bulletThese tumors are occasionally missed in their early stages because of their tendency to mimic other conditions.  (i.e.. back pain from strains or other traumatic injuries)

Surgical Risks:

The  possible risks from spinal cord tumor surgery will be reviewed with you and your family prior to surgery.  But this type operation is obviously very serious and risks verses benefits must be considered.  The risk of paralysis, loss of bladder, bowel or sexual function can occur but are rare in most cases.  Spinal fluid leaks, due to the fact that the dural or outer sac around the spinal cord may be open, are more common and are treated with either prolong bed rest or a spinal fluid drain after surgery. Recovery after this type surgery may include aggressive physical therapy in order to regain lost function due to the tumor compression. Cord swelling after surgery is not unusual and symptoms may be worse for a time.  Often medications such as steroids are used to decrease nerve tissue swelling.  As with any operation events such as infection, blood clots and pneumonia can occur following this type of surgery.

Case Study:

Complaint: This is a 25 year old man who originally complained of mid to low back pain while working in July, 2001.  He was treated with conservative therapy and his symptoms worsen with pain radiating into his legs.   MRI which showed a spinal cord tumor at the end portion of the spinal cord.

Discussion: The symptoms and signs of spinal tumors are usually slow to develop but often persist and worsen despite treatment. 

MRI Results: Further review showed the spinal tumor at the level of T12 to L2 in the spinal canal.  It was intradural and intramedullary and up against the conus medullaris or the tail of the spinal cord.  It is homogenously enhancing and had the appearance of an ependymoma. He was examined and found to have decreased strength in his legs.  He was explained the risks and benefits of the recommended surgery. 

Discussion: Due to the consistent (same) appearance of the tumor throughout its structure on an enhanced MRI, it was believed to be a benign ependymoma tumor. Physical examination showed weakness of the patients legs most likely from the enlarging mass of the tumor pressing on the nerves as they exited the spinal cord to the legs. The risks of surgical intervention, including but not limited to, weakness, numbness, paralysis, and/or loss of bowel or bladder function are always discussed in great detail.  

 

 

 

 

 

 

 

 

 

 

 

 

Surgery: The surgery consisted of T12 to L2 laminectomies and opening of the dural sac surrounding the cord. (See above left picture)  The tumor was identified and resected from off of the nerve roots very carefully. The tumor could then be removed.  (See above right picture)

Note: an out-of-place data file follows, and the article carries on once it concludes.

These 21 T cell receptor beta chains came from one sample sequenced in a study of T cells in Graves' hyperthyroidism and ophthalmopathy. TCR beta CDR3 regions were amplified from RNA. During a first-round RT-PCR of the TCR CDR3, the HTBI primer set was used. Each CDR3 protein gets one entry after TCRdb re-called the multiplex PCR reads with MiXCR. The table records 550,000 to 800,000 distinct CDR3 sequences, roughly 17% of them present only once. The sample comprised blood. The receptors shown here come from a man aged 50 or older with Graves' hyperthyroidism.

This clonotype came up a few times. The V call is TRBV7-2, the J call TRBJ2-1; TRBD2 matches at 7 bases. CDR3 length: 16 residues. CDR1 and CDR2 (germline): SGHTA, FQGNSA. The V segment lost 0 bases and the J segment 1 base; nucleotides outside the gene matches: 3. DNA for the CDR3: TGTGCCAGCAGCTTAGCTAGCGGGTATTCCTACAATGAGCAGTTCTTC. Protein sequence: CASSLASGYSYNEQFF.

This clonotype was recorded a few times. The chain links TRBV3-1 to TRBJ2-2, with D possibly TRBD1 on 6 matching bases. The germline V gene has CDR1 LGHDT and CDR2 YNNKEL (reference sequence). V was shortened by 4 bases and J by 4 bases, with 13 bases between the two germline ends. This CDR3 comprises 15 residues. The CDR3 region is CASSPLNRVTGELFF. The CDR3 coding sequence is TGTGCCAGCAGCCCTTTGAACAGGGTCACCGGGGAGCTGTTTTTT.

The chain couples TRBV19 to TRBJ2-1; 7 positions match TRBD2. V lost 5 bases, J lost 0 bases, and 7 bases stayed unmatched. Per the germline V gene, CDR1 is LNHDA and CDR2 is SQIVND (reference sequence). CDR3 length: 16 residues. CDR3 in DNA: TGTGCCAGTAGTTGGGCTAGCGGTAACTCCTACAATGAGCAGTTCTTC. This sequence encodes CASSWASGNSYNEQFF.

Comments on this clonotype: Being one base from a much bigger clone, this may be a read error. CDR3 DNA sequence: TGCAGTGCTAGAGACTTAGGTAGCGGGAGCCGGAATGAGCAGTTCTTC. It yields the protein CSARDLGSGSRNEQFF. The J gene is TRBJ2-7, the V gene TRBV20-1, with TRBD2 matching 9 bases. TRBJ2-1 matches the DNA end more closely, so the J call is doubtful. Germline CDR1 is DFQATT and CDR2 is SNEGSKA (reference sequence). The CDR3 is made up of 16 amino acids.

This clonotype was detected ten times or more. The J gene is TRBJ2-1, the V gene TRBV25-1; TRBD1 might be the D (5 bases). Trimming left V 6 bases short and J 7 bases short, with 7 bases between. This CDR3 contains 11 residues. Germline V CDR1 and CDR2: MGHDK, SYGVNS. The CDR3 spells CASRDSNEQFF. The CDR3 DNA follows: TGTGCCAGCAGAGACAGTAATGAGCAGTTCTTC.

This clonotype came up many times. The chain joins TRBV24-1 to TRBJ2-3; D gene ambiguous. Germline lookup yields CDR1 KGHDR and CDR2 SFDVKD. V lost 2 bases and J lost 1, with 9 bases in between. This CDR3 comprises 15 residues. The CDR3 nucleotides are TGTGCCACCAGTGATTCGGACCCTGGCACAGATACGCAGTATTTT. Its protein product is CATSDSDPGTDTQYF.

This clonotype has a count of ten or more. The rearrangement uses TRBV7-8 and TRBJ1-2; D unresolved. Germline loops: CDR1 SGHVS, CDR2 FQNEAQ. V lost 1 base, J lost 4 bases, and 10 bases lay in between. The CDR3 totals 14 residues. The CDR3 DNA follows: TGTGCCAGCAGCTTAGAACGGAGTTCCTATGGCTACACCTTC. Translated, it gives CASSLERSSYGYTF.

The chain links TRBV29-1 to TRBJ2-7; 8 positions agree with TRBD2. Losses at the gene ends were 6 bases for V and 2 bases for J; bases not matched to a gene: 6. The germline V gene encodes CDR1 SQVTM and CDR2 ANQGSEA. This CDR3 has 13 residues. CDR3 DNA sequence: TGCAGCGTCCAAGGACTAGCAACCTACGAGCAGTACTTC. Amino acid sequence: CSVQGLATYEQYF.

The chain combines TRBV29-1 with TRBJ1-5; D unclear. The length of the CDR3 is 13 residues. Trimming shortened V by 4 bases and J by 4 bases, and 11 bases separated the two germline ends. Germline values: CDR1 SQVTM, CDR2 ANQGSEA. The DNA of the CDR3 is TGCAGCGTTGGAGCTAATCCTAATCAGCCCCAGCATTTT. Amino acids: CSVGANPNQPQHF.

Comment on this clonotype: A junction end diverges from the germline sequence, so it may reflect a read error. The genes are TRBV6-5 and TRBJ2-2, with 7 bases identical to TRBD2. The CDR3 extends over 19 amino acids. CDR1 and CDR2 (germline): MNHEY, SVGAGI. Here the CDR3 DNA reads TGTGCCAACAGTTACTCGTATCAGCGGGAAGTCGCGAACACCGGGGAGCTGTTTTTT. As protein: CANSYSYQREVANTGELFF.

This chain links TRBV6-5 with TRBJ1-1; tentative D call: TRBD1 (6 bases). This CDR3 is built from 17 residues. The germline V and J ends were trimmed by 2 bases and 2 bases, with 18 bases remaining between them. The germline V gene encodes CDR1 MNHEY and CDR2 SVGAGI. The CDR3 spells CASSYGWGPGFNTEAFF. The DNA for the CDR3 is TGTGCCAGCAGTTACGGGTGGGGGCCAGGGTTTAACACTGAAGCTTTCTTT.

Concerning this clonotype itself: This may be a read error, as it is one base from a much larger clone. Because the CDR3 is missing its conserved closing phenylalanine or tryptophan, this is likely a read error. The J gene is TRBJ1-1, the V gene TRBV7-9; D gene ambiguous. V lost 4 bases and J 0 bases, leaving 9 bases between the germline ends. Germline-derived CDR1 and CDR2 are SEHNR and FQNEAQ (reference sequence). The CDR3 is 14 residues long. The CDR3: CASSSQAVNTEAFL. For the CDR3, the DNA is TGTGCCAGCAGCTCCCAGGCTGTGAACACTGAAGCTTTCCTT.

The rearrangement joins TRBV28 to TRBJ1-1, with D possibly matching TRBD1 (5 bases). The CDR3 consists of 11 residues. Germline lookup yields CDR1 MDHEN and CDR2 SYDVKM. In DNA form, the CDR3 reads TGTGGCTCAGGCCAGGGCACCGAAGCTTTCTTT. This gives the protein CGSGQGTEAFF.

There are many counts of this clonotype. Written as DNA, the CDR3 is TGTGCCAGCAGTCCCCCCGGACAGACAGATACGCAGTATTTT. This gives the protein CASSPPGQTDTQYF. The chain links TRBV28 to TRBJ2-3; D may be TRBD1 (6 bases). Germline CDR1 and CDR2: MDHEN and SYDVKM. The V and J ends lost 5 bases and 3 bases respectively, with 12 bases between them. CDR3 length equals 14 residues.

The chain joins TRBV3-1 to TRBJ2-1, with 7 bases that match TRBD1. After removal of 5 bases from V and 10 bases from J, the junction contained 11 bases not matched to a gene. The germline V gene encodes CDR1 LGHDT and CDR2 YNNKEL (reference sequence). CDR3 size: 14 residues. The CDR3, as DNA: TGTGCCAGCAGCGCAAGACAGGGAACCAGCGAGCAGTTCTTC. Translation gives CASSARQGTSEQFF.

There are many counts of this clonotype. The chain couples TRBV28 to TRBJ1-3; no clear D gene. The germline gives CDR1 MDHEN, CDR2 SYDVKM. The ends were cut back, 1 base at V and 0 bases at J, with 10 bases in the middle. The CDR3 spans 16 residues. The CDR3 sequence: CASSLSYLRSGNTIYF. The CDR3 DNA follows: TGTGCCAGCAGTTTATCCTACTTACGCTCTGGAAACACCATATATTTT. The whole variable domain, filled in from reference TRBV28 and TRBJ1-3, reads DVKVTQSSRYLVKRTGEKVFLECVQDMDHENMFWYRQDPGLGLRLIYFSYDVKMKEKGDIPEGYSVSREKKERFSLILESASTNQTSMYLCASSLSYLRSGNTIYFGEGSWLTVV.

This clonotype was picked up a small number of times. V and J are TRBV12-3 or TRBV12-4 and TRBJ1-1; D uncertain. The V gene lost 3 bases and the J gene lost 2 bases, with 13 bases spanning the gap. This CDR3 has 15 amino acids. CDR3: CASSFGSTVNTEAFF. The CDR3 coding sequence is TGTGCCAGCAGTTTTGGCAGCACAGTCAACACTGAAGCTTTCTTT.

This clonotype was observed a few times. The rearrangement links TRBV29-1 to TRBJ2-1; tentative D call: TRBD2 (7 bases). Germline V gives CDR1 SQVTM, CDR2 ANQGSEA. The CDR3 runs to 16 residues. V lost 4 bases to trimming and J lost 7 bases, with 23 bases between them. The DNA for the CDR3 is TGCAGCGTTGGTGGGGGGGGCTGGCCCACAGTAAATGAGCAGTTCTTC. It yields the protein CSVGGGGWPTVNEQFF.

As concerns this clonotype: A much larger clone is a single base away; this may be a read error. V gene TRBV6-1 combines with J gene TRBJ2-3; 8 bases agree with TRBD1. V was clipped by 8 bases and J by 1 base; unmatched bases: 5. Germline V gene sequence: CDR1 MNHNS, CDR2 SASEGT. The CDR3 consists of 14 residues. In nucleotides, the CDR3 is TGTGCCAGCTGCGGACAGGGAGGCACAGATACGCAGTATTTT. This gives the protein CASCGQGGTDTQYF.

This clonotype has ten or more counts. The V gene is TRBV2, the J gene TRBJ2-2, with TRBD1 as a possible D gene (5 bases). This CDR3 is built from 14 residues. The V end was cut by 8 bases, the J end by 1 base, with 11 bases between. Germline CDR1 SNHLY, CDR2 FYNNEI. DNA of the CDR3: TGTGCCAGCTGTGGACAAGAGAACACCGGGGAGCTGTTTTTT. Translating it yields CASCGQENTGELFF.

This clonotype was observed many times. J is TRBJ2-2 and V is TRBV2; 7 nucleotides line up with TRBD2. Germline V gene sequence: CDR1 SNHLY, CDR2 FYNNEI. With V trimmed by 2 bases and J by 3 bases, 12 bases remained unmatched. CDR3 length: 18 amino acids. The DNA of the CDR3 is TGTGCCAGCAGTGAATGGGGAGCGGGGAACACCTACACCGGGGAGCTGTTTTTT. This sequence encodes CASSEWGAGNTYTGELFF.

Discussion: The description above is minimal compared to the actual surgery involved.  This is a very intricate operation that requires great skill and patience.  The operating room microscope is used and throughout the entire operation electrical monitoring is used to monitor nerve function. 

Operation: The operation was a success and the patient recovered completely and was discharged home 3 days after the surgery.  The patient complained of some incisional pain but his leg symptoms and strength had returned to normal. Post-operative MRI examination prior to hospital discharge showed no residual tumor.

Discussion: The results are typical but as with any operation results can vary.  This patient would be able to resume most activities in 1 to 2 months, including work activity.  This type tumor can reoccur and therefore follow-up MRIs are recommended annually.

Call, toll-free, at 412-630-7640 or 877-635-5234 to learn more.

Disclaimer:

Every effort has been made by the author (s) to provide accurate, up-to-date information. However, the medical knowledge base is dynamic and errors can occur. By using the information contained herein, the viewer willingly assumes all risks in connection with such use. Neither the author nor UPMC shall be held responsible for errors, omissions in information herein nor liable for any special, consequential, or exemplary damages resulting, in whole or in part, from any viewer(s)' use of or reliance upon, this material.

CLINICAL DISCLAIMER:

Clinical information is provided for educational purposes and not as a medical or professional service. Person(s) who are not medical professionals should have clinical information reviewed and interpreted or applied only by the appropriate health professional(s).

For questions or comments, please contact: bostj@msx.upmc.edu

Updated: August 26, 2007

 

 
   

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This site was last updated 09/18/07